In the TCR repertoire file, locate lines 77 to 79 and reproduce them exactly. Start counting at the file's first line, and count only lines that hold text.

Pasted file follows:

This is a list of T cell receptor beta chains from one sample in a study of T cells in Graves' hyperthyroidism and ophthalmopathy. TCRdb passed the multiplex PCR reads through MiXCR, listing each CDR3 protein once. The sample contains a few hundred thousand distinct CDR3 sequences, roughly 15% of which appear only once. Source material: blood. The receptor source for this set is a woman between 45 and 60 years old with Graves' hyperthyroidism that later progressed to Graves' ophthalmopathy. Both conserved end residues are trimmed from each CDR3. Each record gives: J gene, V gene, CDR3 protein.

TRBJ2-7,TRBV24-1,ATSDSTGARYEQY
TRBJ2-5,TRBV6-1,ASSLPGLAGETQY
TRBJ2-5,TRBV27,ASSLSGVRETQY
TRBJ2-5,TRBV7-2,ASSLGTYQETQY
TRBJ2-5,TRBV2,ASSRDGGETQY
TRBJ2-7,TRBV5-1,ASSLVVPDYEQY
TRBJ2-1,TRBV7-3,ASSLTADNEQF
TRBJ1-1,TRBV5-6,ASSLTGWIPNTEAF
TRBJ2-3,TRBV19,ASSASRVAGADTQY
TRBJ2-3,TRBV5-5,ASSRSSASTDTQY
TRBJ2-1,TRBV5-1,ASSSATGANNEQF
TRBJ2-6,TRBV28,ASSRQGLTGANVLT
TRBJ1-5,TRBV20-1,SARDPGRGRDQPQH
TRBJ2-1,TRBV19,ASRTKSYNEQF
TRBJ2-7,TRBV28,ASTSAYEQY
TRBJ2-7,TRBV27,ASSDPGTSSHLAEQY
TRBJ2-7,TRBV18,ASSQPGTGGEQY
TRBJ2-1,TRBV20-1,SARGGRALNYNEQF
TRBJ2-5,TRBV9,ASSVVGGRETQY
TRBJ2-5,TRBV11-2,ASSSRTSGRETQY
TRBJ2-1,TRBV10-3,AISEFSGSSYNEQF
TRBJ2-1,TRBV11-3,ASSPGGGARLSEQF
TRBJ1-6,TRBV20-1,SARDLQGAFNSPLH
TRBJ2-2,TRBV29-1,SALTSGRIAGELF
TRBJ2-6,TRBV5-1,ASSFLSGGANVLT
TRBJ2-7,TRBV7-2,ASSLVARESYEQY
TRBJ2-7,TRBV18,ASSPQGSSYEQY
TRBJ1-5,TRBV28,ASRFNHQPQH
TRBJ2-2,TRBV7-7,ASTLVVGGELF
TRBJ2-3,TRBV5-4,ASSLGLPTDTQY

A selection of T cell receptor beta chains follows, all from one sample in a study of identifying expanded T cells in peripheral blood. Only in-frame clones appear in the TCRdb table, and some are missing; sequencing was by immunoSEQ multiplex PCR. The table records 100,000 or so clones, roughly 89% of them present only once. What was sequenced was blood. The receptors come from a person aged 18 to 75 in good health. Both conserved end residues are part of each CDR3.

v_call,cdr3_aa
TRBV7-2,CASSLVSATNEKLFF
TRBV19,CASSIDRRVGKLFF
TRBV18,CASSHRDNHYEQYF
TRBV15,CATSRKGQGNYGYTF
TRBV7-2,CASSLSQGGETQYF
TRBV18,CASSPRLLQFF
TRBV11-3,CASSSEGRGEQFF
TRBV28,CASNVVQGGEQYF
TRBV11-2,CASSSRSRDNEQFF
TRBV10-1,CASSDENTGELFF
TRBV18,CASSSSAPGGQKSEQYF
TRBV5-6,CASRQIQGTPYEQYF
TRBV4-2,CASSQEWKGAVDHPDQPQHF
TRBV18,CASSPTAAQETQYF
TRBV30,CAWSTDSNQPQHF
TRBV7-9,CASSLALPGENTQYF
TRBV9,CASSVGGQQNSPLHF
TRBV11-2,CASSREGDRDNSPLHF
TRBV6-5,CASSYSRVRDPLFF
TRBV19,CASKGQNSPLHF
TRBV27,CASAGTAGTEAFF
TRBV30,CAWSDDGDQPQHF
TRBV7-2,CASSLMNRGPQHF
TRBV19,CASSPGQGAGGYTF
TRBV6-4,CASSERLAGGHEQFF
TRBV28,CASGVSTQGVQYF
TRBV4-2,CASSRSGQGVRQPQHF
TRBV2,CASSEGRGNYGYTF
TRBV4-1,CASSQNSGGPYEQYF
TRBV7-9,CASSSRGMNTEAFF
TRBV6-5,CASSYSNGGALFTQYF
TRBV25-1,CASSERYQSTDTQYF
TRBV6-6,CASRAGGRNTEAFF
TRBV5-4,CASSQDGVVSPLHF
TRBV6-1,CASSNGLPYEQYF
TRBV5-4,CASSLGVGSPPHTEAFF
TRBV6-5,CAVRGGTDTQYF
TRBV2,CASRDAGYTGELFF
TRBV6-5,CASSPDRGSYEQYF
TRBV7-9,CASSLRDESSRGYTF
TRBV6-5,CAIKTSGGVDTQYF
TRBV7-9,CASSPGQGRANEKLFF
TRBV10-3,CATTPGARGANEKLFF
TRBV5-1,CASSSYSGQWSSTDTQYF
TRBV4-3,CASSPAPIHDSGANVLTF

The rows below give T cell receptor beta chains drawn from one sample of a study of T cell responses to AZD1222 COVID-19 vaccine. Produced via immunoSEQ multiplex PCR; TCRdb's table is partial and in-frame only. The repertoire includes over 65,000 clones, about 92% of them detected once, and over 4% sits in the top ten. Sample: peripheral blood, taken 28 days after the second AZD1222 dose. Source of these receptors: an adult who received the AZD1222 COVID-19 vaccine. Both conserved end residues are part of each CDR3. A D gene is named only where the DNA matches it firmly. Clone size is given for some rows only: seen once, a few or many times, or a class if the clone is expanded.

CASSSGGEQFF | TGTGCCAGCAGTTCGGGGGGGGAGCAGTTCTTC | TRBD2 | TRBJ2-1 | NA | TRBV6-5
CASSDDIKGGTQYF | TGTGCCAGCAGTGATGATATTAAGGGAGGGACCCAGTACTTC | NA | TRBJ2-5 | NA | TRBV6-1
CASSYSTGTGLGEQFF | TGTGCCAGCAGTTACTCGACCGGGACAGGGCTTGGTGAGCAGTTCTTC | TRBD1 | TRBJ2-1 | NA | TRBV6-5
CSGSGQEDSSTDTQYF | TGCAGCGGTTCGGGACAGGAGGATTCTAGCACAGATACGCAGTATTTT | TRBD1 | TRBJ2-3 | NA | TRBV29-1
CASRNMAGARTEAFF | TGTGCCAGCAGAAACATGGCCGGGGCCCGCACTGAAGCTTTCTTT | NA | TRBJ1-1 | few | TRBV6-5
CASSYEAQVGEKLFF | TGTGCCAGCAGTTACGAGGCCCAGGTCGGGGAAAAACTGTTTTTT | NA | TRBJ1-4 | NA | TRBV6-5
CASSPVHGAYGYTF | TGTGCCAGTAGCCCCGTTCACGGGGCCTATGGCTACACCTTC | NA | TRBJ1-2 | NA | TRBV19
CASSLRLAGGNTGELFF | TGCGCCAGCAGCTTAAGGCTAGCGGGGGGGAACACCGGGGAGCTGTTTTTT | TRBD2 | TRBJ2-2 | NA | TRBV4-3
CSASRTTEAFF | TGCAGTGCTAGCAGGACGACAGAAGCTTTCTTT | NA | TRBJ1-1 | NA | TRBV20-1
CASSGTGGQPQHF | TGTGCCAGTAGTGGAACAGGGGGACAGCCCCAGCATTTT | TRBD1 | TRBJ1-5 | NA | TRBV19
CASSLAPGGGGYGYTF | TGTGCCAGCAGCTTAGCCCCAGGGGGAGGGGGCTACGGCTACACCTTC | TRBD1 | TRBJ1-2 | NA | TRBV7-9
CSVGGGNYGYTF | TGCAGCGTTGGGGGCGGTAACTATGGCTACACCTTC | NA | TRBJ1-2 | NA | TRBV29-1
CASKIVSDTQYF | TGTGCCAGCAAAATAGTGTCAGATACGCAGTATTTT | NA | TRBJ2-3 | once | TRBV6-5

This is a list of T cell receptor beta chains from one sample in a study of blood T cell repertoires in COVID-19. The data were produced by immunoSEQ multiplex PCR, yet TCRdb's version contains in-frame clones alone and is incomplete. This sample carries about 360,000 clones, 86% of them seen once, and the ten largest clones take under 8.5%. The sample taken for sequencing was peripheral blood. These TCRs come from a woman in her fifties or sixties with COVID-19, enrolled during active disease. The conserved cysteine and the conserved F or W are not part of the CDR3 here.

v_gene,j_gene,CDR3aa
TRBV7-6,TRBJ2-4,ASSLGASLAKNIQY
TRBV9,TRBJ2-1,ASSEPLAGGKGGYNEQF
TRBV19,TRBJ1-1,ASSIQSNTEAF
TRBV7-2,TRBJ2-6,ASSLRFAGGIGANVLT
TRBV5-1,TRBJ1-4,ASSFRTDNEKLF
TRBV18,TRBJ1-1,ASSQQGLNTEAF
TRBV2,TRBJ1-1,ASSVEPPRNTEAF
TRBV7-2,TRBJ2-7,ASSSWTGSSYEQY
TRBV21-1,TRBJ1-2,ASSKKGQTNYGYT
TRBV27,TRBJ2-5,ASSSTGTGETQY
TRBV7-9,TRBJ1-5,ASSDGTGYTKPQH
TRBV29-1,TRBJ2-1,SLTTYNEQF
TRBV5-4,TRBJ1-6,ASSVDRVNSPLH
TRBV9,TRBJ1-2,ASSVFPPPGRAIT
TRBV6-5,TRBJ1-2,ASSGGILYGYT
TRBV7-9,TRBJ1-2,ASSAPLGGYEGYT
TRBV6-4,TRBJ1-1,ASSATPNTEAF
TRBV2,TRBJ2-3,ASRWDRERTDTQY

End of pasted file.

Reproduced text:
TRBV5-1,CASSSYSGQWSSTDTQYF
TRBV4-3,CASSPAPIHDSGANVLTF

The rows below give T cell receptor beta chains drawn from one sample of a study of T cell responses to AZD1222 COVID-19 vaccine. Produced via immunoSEQ multiplex PCR; TCRdb's table is partial and in-frame only. The repertoire includes over 65,000 clones, about 92% of them detected once, and over 4% sits in the top ten. Sample: peripheral blood, taken 28 days after the second AZD1222 dose. Source of these receptors: an adult who received the AZD1222 COVID-19 vaccine. Both conserved end residues are part of each CDR3. A D gene is named only where the DNA matches it firmly. Clone size is given for some rows only: seen once, a few or many times, or a class if the clone is expanded.